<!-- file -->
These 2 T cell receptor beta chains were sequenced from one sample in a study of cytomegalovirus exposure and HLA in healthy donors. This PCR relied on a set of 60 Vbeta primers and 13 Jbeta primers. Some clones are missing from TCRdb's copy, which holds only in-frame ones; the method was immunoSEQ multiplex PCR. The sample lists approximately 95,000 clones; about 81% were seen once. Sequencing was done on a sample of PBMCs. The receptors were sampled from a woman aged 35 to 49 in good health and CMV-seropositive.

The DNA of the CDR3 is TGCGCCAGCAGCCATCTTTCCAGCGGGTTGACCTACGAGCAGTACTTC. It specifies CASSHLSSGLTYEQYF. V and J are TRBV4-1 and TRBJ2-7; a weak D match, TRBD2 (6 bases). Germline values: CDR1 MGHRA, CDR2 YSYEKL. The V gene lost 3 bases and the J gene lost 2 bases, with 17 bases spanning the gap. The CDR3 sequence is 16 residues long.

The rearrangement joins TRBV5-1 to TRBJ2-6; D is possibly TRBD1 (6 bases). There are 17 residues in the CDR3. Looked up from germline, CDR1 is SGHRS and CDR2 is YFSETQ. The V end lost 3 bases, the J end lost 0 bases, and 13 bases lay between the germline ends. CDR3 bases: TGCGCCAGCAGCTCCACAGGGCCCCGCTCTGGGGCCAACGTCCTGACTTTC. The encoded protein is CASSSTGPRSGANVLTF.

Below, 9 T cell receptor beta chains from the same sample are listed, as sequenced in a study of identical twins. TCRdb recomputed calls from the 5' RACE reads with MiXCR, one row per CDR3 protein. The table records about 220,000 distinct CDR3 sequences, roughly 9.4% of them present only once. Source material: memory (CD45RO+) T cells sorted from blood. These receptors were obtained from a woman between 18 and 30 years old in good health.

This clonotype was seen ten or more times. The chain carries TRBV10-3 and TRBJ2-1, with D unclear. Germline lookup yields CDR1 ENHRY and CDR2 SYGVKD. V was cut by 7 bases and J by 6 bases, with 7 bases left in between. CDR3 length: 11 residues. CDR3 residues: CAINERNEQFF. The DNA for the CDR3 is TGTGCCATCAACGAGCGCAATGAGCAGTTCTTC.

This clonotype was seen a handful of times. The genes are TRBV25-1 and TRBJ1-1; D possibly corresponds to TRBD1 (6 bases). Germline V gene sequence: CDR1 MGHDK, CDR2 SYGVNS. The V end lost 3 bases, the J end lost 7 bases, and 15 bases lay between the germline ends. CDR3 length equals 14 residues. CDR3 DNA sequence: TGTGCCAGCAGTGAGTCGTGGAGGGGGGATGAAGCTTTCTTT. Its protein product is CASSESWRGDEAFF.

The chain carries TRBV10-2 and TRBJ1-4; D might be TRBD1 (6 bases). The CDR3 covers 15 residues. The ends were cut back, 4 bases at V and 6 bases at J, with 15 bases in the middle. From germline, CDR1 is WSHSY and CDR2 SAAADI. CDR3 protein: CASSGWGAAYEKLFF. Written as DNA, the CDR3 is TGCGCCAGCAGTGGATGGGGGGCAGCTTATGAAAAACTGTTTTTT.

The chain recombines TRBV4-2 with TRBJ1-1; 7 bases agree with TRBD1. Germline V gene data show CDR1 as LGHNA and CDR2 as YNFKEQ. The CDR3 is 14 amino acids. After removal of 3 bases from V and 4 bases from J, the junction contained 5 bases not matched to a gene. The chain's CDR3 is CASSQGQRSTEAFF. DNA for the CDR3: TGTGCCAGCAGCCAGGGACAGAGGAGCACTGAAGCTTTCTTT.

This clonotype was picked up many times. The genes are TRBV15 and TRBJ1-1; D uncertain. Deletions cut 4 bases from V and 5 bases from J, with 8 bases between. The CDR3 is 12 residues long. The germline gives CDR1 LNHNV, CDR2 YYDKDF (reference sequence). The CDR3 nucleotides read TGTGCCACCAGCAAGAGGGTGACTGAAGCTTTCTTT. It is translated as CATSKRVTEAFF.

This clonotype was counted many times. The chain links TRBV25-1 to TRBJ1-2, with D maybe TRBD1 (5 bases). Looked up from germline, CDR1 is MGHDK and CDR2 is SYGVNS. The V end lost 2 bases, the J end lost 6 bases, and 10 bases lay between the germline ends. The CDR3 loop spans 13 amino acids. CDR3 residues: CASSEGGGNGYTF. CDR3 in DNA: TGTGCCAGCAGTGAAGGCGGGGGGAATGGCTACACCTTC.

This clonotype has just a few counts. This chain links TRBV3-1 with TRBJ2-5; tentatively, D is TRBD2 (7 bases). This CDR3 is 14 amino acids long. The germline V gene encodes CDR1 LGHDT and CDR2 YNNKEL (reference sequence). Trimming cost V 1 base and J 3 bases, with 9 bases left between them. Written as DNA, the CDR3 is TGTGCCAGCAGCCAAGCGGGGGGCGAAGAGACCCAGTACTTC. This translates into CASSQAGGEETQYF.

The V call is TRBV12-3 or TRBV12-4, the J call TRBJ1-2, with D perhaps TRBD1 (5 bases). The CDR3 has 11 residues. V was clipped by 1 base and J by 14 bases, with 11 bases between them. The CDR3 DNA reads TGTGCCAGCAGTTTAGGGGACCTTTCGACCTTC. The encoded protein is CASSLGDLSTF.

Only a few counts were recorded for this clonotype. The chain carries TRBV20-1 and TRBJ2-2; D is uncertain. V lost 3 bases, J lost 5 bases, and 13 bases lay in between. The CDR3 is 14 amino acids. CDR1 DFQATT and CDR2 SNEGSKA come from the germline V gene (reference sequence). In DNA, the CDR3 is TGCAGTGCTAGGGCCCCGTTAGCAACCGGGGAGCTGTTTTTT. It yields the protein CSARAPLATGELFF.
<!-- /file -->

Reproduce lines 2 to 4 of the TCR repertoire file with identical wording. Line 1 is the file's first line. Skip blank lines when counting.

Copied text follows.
The DNA of the CDR3 is TGCGCCAGCAGCCATCTTTCCAGCGGGTTGACCTACGAGCAGTACTTC. It specifies CASSHLSSGLTYEQYF. V and J are TRBV4-1 and TRBJ2-7; a weak D match, TRBD2 (6 bases). Germline values: CDR1 MGHRA, CDR2 YSYEKL. The V gene lost 3 bases and the J gene lost 2 bases, with 17 bases spanning the gap. The CDR3 sequence is 16 residues long.

The rearrangement joins TRBV5-1 to TRBJ2-6; D is possibly TRBD1 (6 bases). There are 17 residues in the CDR3. Looked up from germline, CDR1 is SGHRS and CDR2 is YFSETQ. The V end lost 3 bases, the J end lost 0 bases, and 13 bases lay between the germline ends. CDR3 bases: TGCGCCAGCAGCTCCACAGGGCCCCGCTCTGGGGCCAACGTCCTGACTTTC. The encoded protein is CASSSTGPRSGANVLTF.

Below, 9 T cell receptor beta chains from the same sample are listed, as sequenced in a study of identical twins. TCRdb recomputed calls from the 5' RACE reads with MiXCR, one row per CDR3 protein. The table records about 220,000 distinct CDR3 sequences, roughly 9.4% of them present only once. Source material: memory (CD45RO+) T cells sorted from blood. These receptors were obtained from a woman between 18 and 30 years old in good health.